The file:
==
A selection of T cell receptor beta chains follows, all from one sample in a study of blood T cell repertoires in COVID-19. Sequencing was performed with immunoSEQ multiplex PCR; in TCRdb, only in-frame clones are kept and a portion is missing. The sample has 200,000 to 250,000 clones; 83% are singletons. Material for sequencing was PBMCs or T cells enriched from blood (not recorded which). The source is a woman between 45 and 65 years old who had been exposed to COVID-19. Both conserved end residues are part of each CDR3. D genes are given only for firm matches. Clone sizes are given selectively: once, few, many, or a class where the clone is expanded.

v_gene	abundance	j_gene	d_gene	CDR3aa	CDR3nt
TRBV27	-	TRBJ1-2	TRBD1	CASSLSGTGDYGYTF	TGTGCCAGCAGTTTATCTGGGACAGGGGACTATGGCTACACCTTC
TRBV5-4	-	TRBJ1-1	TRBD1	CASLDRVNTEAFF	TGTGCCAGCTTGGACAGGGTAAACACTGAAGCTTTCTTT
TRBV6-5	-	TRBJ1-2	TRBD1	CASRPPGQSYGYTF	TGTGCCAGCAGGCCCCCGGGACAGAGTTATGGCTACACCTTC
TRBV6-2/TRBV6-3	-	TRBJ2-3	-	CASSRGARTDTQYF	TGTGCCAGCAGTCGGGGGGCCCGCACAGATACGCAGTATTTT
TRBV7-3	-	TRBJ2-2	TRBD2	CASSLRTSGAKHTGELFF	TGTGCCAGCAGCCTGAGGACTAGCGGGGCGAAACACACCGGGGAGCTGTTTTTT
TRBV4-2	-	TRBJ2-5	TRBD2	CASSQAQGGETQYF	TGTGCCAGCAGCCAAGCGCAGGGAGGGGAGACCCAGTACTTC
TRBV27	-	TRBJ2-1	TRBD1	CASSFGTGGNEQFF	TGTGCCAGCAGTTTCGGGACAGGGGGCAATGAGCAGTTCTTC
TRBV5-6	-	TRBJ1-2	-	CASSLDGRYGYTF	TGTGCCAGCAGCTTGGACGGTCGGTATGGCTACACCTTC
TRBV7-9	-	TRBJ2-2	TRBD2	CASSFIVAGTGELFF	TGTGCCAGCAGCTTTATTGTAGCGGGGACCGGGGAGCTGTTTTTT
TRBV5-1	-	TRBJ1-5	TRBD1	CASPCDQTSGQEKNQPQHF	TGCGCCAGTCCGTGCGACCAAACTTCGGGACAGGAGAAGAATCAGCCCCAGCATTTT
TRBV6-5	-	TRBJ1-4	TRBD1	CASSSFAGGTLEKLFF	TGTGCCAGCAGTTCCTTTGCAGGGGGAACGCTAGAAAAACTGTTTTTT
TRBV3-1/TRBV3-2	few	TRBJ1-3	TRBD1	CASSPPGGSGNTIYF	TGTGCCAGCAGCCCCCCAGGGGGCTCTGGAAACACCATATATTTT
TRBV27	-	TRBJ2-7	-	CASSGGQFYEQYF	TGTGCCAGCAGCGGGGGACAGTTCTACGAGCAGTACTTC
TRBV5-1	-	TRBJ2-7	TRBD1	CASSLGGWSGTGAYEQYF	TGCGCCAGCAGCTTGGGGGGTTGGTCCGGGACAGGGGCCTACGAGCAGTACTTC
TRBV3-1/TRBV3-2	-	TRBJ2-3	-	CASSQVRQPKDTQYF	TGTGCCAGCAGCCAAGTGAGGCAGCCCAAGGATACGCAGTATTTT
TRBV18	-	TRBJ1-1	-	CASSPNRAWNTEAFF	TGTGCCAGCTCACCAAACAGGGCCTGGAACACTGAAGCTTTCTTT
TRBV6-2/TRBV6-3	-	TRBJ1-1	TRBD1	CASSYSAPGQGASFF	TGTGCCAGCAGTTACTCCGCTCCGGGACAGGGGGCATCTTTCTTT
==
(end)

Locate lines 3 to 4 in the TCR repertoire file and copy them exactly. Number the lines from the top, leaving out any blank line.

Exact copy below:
TRBV27	-	TRBJ1-2	TRBD1	CASSLSGTGDYGYTF	TGTGCCAGCAGTTTATCTGGGACAGGGGACTATGGCTACACCTTC
TRBV5-4	-	TRBJ1-1	TRBD1	CASLDRVNTEAFF	TGTGCCAGCTTGGACAGGGTAAACACTGAAGCTTTCTTT